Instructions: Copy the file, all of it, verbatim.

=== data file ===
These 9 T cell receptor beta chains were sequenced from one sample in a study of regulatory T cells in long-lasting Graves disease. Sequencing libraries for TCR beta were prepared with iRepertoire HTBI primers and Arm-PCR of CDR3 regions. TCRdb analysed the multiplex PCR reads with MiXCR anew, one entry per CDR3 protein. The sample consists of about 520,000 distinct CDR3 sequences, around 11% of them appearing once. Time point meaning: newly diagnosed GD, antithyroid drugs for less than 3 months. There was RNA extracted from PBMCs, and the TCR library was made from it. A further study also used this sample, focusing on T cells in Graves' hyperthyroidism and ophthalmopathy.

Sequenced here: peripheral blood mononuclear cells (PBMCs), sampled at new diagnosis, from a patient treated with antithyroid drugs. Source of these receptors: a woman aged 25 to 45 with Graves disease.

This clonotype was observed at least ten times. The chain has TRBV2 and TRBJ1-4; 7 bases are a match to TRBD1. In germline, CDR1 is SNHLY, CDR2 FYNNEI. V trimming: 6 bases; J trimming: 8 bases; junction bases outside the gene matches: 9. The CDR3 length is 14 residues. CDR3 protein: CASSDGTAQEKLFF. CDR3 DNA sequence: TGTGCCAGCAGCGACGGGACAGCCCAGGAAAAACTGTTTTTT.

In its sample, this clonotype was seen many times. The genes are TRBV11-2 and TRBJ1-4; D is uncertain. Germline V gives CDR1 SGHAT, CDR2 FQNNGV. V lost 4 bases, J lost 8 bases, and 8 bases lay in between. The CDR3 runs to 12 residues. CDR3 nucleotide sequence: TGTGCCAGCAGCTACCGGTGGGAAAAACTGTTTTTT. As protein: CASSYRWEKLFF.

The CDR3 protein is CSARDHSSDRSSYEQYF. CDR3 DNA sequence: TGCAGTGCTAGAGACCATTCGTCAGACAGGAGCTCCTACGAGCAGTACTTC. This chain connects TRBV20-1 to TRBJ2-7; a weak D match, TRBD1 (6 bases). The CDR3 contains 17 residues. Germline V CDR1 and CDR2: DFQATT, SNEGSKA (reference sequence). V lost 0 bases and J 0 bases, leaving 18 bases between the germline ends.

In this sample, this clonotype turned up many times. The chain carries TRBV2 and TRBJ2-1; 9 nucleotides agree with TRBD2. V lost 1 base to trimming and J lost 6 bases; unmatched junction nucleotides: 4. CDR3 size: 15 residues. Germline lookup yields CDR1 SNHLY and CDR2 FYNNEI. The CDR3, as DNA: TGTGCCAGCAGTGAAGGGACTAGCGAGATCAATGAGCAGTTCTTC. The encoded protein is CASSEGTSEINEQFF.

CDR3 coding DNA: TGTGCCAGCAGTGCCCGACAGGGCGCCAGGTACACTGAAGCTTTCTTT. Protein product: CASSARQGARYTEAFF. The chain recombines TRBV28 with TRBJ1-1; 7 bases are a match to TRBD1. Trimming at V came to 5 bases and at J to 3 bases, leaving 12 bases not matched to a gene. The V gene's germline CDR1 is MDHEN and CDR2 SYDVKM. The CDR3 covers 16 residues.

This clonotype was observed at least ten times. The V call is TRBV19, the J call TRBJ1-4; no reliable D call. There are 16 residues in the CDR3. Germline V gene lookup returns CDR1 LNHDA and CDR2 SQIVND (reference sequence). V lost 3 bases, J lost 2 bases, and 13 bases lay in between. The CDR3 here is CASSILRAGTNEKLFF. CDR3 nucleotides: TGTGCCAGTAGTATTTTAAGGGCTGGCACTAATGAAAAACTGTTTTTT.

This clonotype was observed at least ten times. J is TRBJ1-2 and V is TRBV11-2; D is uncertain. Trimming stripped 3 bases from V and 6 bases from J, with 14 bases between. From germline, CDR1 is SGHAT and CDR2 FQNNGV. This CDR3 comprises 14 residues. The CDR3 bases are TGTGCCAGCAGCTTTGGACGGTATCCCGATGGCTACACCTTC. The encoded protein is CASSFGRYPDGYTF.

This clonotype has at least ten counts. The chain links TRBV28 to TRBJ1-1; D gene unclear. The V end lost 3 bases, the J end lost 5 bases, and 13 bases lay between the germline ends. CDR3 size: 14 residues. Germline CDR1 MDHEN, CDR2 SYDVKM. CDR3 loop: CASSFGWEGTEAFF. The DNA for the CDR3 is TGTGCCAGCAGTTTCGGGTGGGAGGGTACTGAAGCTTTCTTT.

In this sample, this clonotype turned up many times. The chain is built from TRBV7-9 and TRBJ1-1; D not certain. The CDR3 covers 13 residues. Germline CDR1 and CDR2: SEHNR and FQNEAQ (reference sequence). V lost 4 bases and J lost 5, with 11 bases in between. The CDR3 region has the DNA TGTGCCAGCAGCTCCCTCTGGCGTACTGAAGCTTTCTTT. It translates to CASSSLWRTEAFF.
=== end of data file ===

These 9 T cell receptor beta chains were sequenced from one sample in a study of regulatory T cells in long-lasting Graves disease. Sequencing libraries for TCR beta were prepared with iRepertoire HTBI primers and Arm-PCR of CDR3 regions. TCRdb analysed the multiplex PCR reads with MiXCR anew, one entry per CDR3 protein. The sample consists of about 520,000 distinct CDR3 sequences, around 11% of them appearing once. Time point meaning: newly diagnosed GD, antithyroid drugs for less than 3 months. There was RNA extracted from PBMCs, and the TCR library was made from it. A further study also used this sample, focusing on T cells in Graves' hyperthyroidism and ophthalmopathy.

Sequenced here: peripheral blood mononuclear cells (PBMCs), sampled at new diagnosis, from a patient treated with antithyroid drugs. Source of these receptors: a woman aged 25 to 45 with Graves disease.

This clonotype was observed at least ten times. The chain has TRBV2 and TRBJ1-4; 7 bases are a match to TRBD1. In germline, CDR1 is SNHLY, CDR2 FYNNEI. V trimming: 6 bases; J trimming: 8 bases; junction bases outside the gene matches: 9. The CDR3 length is 14 residues. CDR3 protein: CASSDGTAQEKLFF. CDR3 DNA sequence: TGTGCCAGCAGCGACGGGACAGCCCAGGAAAAACTGTTTTTT.

In its sample, this clonotype was seen many times. The genes are TRBV11-2 and TRBJ1-4; D is uncertain. Germline V gives CDR1 SGHAT, CDR2 FQNNGV. V lost 4 bases, J lost 8 bases, and 8 bases lay in between. The CDR3 runs to 12 residues. CDR3 nucleotide sequence: TGTGCCAGCAGCTACCGGTGGGAAAAACTGTTTTTT. As protein: CASSYRWEKLFF.

The CDR3 protein is CSARDHSSDRSSYEQYF. CDR3 DNA sequence: TGCAGTGCTAGAGACCATTCGTCAGACAGGAGCTCCTACGAGCAGTACTTC. This chain connects TRBV20-1 to TRBJ2-7; a weak D match, TRBD1 (6 bases). The CDR3 contains 17 residues. Germline V CDR1 and CDR2: DFQATT, SNEGSKA (reference sequence). V lost 0 bases and J 0 bases, leaving 18 bases between the germline ends.

In this sample, this clonotype turned up many times. The chain carries TRBV2 and TRBJ2-1; 9 nucleotides agree with TRBD2. V lost 1 base to trimming and J lost 6 bases; unmatched junction nucleotides: 4. CDR3 size: 15 residues. Germline lookup yields CDR1 SNHLY and CDR2 FYNNEI. The CDR3, as DNA: TGTGCCAGCAGTGAAGGGACTAGCGAGATCAATGAGCAGTTCTTC. The encoded protein is CASSEGTSEINEQFF.

CDR3 coding DNA: TGTGCCAGCAGTGCCCGACAGGGCGCCAGGTACACTGAAGCTTTCTTT. Protein product: CASSARQGARYTEAFF. The chain recombines TRBV28 with TRBJ1-1; 7 bases are a match to TRBD1. Trimming at V came to 5 bases and at J to 3 bases, leaving 12 bases not matched to a gene. The V gene's germline CDR1 is MDHEN and CDR2 SYDVKM. The CDR3 covers 16 residues.

This clonotype was observed at least ten times. The V call is TRBV19, the J call TRBJ1-4; no reliable D call. There are 16 residues in the CDR3. Germline V gene lookup returns CDR1 LNHDA and CDR2 SQIVND (reference sequence). V lost 3 bases, J lost 2 bases, and 13 bases lay in between. The CDR3 here is CASSILRAGTNEKLFF. CDR3 nucleotides: TGTGCCAGTAGTATTTTAAGGGCTGGCACTAATGAAAAACTGTTTTTT.

This clonotype was observed at least ten times. J is TRBJ1-2 and V is TRBV11-2; D is uncertain. Trimming stripped 3 bases from V and 6 bases from J, with 14 bases between. From germline, CDR1 is SGHAT and CDR2 FQNNGV. This CDR3 comprises 14 residues. The CDR3 bases are TGTGCCAGCAGCTTTGGACGGTATCCCGATGGCTACACCTTC. The encoded protein is CASSFGRYPDGYTF.

This clonotype has at least ten counts. The chain links TRBV28 to TRBJ1-1; D gene unclear. The V end lost 3 bases, the J end lost 5 bases, and 13 bases lay between the germline ends. CDR3 size: 14 residues. Germline CDR1 MDHEN, CDR2 SYDVKM. CDR3 loop: CASSFGWEGTEAFF. The DNA for the CDR3 is TGTGCCAGCAGTTTCGGGTGGGAGGGTACTGAAGCTTTCTTT.

In this sample, this clonotype turned up many times. The chain is built from TRBV7-9 and TRBJ1-1; D not certain. The CDR3 covers 13 residues. Germline CDR1 and CDR2: SEHNR and FQNEAQ (reference sequence). V lost 4 bases and J lost 5, with 11 bases in between. The CDR3 region has the DNA TGTGCCAGCAGCTCCCTCTGGCGTACTGAAGCTTTCTTT. It translates to CASSSLWRTEAFF.